He said installation was “pretty much a breeze. Once we got the pattern down, three crew members marched right down the conveyor corridor and were able to assemble 76m of overland conveyor sections in a 10-hour day.” The crew used a forklift and a skid steer loader, with no need for cranes or other heavy equipment.
“We began with the mission of being tool-free in installation requirements regarding the entire intermediate area between the head and tail sections,” said Travis Thooft, a member of the Superior Industries engineering team.
This required creating a new type of “fastening system” that is structurally sound and reliable, yet is quick and easy to use in the field.
“When you consider the typical way to put things together, the industry standard is basically weld or bolt,” Thooft said.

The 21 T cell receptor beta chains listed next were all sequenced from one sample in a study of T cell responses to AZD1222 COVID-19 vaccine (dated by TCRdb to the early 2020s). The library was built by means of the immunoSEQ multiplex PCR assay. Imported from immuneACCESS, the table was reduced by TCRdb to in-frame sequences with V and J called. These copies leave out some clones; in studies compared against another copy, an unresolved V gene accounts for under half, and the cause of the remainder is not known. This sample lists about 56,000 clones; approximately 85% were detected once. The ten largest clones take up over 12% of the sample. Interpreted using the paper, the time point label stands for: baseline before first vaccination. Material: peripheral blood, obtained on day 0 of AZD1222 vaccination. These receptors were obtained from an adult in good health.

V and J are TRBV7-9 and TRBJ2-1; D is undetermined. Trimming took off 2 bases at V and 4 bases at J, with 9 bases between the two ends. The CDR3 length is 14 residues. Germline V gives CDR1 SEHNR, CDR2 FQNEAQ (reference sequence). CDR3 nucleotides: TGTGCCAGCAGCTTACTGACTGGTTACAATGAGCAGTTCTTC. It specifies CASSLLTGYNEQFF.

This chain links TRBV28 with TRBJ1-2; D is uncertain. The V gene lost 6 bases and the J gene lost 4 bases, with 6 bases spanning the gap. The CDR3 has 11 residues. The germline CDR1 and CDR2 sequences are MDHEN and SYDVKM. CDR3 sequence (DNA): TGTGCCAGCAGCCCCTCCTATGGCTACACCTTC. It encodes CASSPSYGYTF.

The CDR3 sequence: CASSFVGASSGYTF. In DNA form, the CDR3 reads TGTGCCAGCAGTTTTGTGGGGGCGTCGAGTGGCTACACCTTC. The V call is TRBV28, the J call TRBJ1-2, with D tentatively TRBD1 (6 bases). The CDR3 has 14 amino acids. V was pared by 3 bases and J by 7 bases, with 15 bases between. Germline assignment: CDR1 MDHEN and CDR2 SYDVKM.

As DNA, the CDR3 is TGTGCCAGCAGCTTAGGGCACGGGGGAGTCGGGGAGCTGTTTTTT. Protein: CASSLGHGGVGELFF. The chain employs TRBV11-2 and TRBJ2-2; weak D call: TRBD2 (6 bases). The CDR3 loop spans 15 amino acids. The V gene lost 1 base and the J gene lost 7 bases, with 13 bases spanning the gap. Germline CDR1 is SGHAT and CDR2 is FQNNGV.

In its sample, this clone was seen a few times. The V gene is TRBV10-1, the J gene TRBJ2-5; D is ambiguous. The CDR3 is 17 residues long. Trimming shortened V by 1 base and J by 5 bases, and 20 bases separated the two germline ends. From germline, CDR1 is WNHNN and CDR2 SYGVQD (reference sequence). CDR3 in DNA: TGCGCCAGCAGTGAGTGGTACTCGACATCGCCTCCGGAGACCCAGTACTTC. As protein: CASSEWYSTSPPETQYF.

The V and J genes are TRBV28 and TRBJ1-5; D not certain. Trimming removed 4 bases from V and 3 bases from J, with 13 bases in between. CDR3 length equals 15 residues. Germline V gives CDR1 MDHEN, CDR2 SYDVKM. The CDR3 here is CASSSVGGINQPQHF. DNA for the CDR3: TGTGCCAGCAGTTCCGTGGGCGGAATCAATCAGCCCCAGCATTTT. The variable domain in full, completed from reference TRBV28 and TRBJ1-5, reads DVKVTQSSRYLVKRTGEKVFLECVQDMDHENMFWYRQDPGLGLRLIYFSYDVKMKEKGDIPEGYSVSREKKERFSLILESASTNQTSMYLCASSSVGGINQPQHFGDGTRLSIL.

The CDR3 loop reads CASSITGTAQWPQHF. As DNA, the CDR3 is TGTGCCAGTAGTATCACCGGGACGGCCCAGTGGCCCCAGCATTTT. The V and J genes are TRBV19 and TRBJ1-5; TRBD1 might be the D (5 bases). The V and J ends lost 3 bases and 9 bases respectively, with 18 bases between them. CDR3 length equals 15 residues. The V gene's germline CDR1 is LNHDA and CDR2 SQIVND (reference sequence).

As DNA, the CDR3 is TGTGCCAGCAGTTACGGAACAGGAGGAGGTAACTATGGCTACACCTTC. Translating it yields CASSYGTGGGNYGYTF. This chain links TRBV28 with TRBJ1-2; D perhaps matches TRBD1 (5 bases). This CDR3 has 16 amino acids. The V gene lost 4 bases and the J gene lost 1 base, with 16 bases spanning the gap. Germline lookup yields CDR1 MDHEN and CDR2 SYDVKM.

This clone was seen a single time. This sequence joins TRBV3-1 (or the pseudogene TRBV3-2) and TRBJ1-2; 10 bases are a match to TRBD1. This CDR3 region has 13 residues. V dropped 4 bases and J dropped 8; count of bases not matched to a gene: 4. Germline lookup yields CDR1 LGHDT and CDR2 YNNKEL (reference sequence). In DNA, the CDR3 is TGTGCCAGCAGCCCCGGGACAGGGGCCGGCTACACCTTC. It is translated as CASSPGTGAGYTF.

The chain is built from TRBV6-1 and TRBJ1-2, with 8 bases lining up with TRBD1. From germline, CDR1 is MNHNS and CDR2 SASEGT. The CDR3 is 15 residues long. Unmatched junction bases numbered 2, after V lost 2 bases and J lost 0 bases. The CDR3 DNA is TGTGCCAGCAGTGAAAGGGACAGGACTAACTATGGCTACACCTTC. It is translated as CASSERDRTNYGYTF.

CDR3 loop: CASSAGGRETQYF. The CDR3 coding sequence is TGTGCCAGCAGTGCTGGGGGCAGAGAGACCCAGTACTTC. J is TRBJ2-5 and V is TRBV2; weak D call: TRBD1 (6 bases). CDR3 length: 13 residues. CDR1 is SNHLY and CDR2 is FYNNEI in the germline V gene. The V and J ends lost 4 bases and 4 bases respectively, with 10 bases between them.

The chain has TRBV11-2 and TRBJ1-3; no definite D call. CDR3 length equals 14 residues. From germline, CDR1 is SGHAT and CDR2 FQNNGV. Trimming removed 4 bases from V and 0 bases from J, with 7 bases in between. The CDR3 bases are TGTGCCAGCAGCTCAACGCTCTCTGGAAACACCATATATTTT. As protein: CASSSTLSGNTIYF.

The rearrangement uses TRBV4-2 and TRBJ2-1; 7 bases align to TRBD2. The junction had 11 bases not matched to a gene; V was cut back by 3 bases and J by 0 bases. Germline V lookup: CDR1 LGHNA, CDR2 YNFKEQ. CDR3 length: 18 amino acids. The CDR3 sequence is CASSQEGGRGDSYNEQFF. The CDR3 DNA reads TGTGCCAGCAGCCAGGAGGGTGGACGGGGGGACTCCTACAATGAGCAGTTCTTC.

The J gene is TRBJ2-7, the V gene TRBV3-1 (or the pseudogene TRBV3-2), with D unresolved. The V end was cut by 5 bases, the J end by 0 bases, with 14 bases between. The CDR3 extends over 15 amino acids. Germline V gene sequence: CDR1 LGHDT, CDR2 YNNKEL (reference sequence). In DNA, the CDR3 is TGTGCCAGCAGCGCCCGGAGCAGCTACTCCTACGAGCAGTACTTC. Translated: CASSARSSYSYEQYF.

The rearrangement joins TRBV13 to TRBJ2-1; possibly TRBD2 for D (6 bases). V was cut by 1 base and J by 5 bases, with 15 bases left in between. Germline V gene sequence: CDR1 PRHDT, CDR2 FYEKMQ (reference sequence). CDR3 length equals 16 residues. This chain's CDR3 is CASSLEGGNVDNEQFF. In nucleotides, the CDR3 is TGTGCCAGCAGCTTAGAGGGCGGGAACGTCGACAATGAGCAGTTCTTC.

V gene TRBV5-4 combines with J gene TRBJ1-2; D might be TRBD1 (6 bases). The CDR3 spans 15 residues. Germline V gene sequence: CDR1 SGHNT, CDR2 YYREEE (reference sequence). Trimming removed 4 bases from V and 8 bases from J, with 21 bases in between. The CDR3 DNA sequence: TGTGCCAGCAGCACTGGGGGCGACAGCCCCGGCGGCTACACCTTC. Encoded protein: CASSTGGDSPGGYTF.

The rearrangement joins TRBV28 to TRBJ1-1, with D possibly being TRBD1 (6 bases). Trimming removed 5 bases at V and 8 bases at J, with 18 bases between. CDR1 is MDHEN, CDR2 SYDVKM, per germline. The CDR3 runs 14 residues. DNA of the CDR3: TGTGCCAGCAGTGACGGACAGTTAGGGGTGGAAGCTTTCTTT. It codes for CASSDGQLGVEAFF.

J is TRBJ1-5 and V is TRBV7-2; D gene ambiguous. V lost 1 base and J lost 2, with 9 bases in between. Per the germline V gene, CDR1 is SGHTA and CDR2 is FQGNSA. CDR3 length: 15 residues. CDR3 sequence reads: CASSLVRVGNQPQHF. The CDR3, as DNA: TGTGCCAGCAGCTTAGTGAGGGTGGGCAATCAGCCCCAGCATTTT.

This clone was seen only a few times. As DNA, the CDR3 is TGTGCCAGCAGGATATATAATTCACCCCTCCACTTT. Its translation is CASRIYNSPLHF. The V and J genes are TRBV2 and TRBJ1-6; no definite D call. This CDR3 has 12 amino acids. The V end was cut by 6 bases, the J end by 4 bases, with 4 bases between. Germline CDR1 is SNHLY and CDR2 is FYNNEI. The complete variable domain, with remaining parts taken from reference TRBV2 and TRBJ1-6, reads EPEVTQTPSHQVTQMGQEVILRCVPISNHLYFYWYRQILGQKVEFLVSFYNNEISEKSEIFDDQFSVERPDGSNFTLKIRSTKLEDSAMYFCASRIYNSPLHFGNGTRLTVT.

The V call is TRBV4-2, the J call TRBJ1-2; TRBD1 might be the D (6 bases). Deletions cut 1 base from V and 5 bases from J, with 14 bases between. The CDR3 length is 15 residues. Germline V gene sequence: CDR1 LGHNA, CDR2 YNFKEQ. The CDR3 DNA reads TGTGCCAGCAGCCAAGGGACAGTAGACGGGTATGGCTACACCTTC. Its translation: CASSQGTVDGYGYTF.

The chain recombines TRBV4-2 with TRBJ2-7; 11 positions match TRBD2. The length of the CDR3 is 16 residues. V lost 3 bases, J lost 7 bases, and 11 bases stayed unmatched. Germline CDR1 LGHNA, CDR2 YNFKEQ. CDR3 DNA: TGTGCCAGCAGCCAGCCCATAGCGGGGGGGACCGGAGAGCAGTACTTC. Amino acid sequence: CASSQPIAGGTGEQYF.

“We took it a step further by eliminating bolts and replacing them where possible with a ‘fixed-pin’ connection. We wanted to eliminate the need to bring out a set of wrenches for most installations.”
Thooft estimated the new design could cut installation time by up to 75 per cent.
“Basically, you hook in one end and then the other, with the whole set-up for a three-metre section taking just about five minutes,” he said.
Thooft said the specification process started by defining the overall length of the overland system, and the required output. The system includes a pre-engineered head assembly and tail section, and is designed with off the shelf components for easy sourcing of replacement idlers and pulleys.
“Producers can customise with options such as self-aligning troughing idlers or special return trainers, idler guards and belt cleaners; or a longer or different type of gravity take-up, for example,” he said.